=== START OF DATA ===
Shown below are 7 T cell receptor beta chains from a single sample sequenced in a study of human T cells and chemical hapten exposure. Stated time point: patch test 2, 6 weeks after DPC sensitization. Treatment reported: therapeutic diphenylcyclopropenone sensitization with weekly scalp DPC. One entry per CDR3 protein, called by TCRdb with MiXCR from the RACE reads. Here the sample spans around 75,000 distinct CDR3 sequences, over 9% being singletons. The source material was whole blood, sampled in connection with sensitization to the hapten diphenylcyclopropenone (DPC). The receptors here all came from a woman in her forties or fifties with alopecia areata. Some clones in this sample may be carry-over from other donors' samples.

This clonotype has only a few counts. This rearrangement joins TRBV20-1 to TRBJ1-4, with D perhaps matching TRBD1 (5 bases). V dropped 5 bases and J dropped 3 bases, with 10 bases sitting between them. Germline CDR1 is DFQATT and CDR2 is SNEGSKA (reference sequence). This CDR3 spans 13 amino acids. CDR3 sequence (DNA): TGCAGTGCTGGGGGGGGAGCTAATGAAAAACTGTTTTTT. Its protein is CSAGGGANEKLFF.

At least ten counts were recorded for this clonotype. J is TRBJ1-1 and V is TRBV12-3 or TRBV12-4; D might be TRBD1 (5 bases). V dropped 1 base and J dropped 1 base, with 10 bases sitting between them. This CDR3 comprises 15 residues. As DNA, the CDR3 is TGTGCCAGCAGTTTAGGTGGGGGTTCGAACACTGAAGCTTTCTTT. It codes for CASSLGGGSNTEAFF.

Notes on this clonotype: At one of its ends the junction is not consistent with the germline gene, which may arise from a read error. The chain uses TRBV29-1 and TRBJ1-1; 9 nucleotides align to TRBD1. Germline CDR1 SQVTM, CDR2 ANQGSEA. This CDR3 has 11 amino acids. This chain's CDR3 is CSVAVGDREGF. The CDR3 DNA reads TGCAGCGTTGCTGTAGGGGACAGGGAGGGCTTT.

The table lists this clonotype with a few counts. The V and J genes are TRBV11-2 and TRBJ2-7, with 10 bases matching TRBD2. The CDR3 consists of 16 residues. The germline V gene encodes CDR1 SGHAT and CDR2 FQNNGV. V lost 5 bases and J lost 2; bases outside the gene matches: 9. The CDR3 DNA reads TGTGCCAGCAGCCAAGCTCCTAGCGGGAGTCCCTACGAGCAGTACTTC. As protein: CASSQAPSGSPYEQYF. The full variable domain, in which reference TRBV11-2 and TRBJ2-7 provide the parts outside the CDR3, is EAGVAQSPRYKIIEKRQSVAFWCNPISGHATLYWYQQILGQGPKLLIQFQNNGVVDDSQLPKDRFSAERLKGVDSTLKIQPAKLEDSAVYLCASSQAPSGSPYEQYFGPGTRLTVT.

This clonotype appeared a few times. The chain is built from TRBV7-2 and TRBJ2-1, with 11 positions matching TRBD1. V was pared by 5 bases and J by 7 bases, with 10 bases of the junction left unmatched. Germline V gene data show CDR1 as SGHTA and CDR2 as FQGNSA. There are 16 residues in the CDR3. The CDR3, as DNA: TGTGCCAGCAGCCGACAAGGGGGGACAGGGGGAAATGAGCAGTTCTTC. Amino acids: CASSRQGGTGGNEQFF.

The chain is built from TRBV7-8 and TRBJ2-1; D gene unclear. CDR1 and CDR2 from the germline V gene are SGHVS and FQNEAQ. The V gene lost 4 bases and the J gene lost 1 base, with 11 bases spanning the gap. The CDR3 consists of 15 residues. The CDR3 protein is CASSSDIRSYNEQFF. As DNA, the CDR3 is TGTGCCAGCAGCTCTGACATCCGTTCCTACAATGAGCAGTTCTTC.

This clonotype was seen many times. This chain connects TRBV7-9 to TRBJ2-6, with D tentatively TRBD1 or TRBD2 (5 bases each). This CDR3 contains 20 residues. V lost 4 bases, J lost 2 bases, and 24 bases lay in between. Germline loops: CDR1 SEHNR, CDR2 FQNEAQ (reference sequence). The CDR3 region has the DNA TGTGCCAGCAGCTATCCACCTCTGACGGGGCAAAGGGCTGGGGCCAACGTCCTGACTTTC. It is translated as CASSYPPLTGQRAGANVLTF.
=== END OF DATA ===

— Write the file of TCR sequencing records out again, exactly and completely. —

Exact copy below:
Shown below are 7 T cell receptor beta chains from a single sample sequenced in a study of human T cells and chemical hapten exposure. Stated time point: patch test 2, 6 weeks after DPC sensitization. Treatment reported: therapeutic diphenylcyclopropenone sensitization with weekly scalp DPC. One entry per CDR3 protein, called by TCRdb with MiXCR from the RACE reads. Here the sample spans around 75,000 distinct CDR3 sequences, over 9% being singletons. The source material was whole blood, sampled in connection with sensitization to the hapten diphenylcyclopropenone (DPC). The receptors here all came from a woman in her forties or fifties with alopecia areata. Some clones in this sample may be carry-over from other donors' samples.

This clonotype has only a few counts. This rearrangement joins TRBV20-1 to TRBJ1-4, with D perhaps matching TRBD1 (5 bases). V dropped 5 bases and J dropped 3 bases, with 10 bases sitting between them. Germline CDR1 is DFQATT and CDR2 is SNEGSKA (reference sequence). This CDR3 spans 13 amino acids. CDR3 sequence (DNA): TGCAGTGCTGGGGGGGGAGCTAATGAAAAACTGTTTTTT. Its protein is CSAGGGANEKLFF.

At least ten counts were recorded for this clonotype. J is TRBJ1-1 and V is TRBV12-3 or TRBV12-4; D might be TRBD1 (5 bases). V dropped 1 base and J dropped 1 base, with 10 bases sitting between them. This CDR3 comprises 15 residues. As DNA, the CDR3 is TGTGCCAGCAGTTTAGGTGGGGGTTCGAACACTGAAGCTTTCTTT. It codes for CASSLGGGSNTEAFF.

Notes on this clonotype: At one of its ends the junction is not consistent with the germline gene, which may arise from a read error. The chain uses TRBV29-1 and TRBJ1-1; 9 nucleotides align to TRBD1. Germline CDR1 SQVTM, CDR2 ANQGSEA. This CDR3 has 11 amino acids. This chain's CDR3 is CSVAVGDREGF. The CDR3 DNA reads TGCAGCGTTGCTGTAGGGGACAGGGAGGGCTTT.

The table lists this clonotype with a few counts. The V and J genes are TRBV11-2 and TRBJ2-7, with 10 bases matching TRBD2. The CDR3 consists of 16 residues. The germline V gene encodes CDR1 SGHAT and CDR2 FQNNGV. V lost 5 bases and J lost 2; bases outside the gene matches: 9. The CDR3 DNA reads TGTGCCAGCAGCCAAGCTCCTAGCGGGAGTCCCTACGAGCAGTACTTC. As protein: CASSQAPSGSPYEQYF. The full variable domain, in which reference TRBV11-2 and TRBJ2-7 provide the parts outside the CDR3, is EAGVAQSPRYKIIEKRQSVAFWCNPISGHATLYWYQQILGQGPKLLIQFQNNGVVDDSQLPKDRFSAERLKGVDSTLKIQPAKLEDSAVYLCASSQAPSGSPYEQYFGPGTRLTVT.

This clonotype appeared a few times. The chain is built from TRBV7-2 and TRBJ2-1, with 11 positions matching TRBD1. V was pared by 5 bases and J by 7 bases, with 10 bases of the junction left unmatched. Germline V gene data show CDR1 as SGHTA and CDR2 as FQGNSA. There are 16 residues in the CDR3. The CDR3, as DNA: TGTGCCAGCAGCCGACAAGGGGGGACAGGGGGAAATGAGCAGTTCTTC. Amino acids: CASSRQGGTGGNEQFF.

The chain is built from TRBV7-8 and TRBJ2-1; D gene unclear. CDR1 and CDR2 from the germline V gene are SGHVS and FQNEAQ. The V gene lost 4 bases and the J gene lost 1 base, with 11 bases spanning the gap. The CDR3 consists of 15 residues. The CDR3 protein is CASSSDIRSYNEQFF. As DNA, the CDR3 is TGTGCCAGCAGCTCTGACATCCGTTCCTACAATGAGCAGTTCTTC.

This clonotype was seen many times. This chain connects TRBV7-9 to TRBJ2-6, with D tentatively TRBD1 or TRBD2 (5 bases each). This CDR3 contains 20 residues. V lost 4 bases, J lost 2 bases, and 24 bases lay in between. Germline loops: CDR1 SEHNR, CDR2 FQNEAQ (reference sequence). The CDR3 region has the DNA TGTGCCAGCAGCTATCCACCTCTGACGGGGCAAAGGGCTGGGGCCAACGTCCTGACTTTC. It is translated as CASSYPPLTGQRAGANVLTF.